When Vancouver Canucks fans think of their team’s prospects, they don’t seem to think much of Olli Juolevi these days. It’s time to start giving him the recognition he deserves.
Yet, when people talk about Canucks 2016 1st round pick Olli Juolevi, a lot of those smiles turn into expressions of malaise. These facial contortions are usually followed by laments of “we should’ve taken Matthew Tkachuk” or “look at all the other players picked after him who are already in the NHL”.
These sentiments need to stop.
Not only are they spectacularly unproductive, but more importantly they are premature. As cliché as it sounds, every prospect has a different development curve and what we are seeing now is no different.
Just because he hasn’t played an NHL game yet, doesn’t mean he is a bust. In fact, any Canucks fan should look at what he is doing this season and be very happy.
He has been playing in Finland’s top pro-league SM-Liiga, and has amassed 14 points in 20 games. Over the course of a 60 game season, that would put him on pace for 42 points, that would be one of the best “Under the age of 20” (U20) totals in league history. Historically speaking, it is tough for young defenceman to put up points in that league.
For example, Dallas Stars No. 1 Defenceman John Klingberg played his draft plus two season in the SM-Liiga. He only put up three points in 20 games as a U20 defenceman.
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Now, I’m not saying Juolevi is going to be a better defenceman than Klingberg (and like I said earlier everyone has a different development curve), but the points Juolevi is putting up as a 19 year old playing against men is very encouraging.
Another added positive for Juolevi playing in Finland is the fact that the ice surface is larger than it is in the NHL. This is a positive because it will help Juolevi improve on his mobility, which was hampered as a result of gaining quite a bit of muscle mass over the summer.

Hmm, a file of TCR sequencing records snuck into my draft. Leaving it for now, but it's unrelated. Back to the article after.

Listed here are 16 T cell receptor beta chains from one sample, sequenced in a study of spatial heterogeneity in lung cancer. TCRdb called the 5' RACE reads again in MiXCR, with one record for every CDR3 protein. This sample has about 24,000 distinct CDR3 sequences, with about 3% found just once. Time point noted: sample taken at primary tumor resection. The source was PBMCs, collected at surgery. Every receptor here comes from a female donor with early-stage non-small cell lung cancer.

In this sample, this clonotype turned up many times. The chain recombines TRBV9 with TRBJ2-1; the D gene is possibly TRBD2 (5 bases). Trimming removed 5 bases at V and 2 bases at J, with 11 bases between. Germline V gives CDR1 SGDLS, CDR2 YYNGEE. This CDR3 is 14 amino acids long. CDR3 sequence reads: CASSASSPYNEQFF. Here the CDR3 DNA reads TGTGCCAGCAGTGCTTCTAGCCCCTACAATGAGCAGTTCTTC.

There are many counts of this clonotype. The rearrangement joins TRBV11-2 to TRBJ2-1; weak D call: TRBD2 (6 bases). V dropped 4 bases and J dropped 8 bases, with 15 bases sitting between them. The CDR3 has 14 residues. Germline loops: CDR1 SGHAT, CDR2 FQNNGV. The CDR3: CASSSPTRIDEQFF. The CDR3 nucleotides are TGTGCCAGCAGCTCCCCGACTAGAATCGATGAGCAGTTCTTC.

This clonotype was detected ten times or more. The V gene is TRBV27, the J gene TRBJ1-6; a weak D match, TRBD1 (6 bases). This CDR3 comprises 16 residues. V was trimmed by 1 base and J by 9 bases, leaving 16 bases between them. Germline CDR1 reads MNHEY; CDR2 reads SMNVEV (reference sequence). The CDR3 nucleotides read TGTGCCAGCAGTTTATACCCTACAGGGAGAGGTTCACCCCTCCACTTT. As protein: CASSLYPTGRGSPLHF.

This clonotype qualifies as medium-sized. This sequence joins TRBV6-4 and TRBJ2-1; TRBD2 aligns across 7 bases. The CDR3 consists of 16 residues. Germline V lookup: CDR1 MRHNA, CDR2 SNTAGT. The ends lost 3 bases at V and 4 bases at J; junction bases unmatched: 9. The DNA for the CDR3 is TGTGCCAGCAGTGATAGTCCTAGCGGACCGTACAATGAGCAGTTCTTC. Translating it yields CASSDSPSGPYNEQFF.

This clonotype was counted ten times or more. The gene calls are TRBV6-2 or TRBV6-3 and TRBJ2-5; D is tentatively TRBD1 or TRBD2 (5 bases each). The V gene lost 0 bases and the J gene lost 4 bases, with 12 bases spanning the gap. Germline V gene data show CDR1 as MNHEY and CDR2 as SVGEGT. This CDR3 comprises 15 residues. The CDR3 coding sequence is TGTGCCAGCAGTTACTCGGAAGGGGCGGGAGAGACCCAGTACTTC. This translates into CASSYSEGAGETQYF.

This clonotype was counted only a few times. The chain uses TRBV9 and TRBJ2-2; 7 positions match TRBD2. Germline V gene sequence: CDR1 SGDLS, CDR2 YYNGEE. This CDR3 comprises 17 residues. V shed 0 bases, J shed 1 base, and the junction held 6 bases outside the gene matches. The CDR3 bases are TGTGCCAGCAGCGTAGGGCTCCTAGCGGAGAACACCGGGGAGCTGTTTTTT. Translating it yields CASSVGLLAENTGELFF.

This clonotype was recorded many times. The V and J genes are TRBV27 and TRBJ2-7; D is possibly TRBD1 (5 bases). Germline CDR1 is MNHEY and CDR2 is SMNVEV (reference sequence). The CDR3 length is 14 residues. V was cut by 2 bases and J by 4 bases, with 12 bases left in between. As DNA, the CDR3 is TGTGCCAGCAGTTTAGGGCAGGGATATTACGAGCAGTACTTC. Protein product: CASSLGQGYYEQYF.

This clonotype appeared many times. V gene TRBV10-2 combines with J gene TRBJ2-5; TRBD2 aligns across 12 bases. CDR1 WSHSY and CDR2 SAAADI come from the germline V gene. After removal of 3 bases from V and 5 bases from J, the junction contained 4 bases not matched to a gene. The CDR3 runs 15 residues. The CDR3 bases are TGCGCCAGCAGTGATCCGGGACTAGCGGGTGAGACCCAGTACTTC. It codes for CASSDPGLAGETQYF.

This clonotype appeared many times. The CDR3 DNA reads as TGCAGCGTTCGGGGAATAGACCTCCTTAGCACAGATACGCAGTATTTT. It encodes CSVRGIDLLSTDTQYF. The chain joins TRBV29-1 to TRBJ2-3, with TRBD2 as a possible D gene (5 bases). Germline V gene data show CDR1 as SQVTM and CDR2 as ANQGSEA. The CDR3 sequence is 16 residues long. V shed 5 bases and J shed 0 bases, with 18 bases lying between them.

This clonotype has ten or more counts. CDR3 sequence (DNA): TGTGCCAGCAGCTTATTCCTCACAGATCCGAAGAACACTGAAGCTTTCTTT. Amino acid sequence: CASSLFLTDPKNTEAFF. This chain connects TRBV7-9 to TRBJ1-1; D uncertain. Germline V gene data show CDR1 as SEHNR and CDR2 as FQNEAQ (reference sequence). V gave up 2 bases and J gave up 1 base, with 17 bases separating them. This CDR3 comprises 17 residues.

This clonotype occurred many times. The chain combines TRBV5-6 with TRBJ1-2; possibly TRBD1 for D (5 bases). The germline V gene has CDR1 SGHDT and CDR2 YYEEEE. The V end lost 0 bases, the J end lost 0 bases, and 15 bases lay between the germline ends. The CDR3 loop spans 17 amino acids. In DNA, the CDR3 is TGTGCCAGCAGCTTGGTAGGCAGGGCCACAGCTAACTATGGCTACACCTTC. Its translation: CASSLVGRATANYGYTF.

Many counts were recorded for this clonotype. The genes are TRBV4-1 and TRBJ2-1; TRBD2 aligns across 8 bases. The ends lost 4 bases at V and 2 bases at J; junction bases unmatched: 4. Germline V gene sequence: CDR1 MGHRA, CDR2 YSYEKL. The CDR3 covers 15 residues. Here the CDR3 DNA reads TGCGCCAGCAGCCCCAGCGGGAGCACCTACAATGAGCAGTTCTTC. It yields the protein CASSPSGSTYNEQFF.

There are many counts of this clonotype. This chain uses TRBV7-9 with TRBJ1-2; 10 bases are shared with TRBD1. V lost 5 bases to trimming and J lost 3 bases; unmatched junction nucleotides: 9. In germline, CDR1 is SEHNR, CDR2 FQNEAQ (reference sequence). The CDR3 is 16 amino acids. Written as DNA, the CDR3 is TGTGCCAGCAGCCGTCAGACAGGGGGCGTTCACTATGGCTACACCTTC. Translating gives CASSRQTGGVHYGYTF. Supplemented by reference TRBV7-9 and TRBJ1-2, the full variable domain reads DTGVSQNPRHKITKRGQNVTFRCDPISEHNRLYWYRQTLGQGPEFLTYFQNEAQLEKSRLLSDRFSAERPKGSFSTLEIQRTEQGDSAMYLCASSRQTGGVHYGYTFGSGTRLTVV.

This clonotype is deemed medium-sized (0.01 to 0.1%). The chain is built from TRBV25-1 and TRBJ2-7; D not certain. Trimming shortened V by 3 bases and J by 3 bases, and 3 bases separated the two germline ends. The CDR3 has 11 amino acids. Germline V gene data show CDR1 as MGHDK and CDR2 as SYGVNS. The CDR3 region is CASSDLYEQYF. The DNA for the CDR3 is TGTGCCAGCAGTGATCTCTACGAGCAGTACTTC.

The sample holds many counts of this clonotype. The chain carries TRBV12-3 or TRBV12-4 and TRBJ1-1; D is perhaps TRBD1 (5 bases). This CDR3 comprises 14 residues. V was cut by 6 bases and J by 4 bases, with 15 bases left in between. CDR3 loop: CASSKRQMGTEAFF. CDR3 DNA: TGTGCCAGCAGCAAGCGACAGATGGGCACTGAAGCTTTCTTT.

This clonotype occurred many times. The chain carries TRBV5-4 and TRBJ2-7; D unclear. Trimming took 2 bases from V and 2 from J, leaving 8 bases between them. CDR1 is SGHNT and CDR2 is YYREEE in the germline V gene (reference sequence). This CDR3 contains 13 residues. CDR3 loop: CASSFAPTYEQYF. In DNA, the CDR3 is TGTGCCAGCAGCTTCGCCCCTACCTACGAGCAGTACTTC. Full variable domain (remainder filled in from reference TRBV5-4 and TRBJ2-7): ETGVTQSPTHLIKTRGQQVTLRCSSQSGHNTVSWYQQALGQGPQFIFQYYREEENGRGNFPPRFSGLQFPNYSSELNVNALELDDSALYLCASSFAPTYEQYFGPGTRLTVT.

By not playing in the NHL this season he also got to participate in the World Juniors, where he played well, accumulating four points in five games. When Finland was eliminated in the quarter final, he was voted as one of the three best players on the team by the coaching staff.
Though you can question whether he was the best defenceman on the team, he certainly played better than Miro Heiskanen, a player who is seen as direct competition to Juolevi for a spot on Finland’s Olympic team.
Now I know he is not nearly as flashy as the defenceman picked after him like Mikhail Sergachev or Charlie McAvoy, but quieter guys have become very popular in today’s game. Look at players like Hampus Lindholm, Mattias Ekholm, and Marc-Edouard Vlasic.
None of these players have a 40-plus point season to their name. None of them can bring you out your seat with their play. Yet, if anyone of these players had to be made available on the trade market, nearly every GM in the league would try and acquire them.
Why? Because they can play all three zones effectively and eat up big minutes in any situation, a skill which is hard to find. This is the kind of player Juolevi can develop into. And if he does, I guarantee you he will be one very valuable player.
So remember, when you talk about Juolevi amongst yourselves, don’t be disappointed in the fact that others are in the NHL. Be happy that he is getting the proper development he needs to become the well-rounded defenceman that every NHL team desires.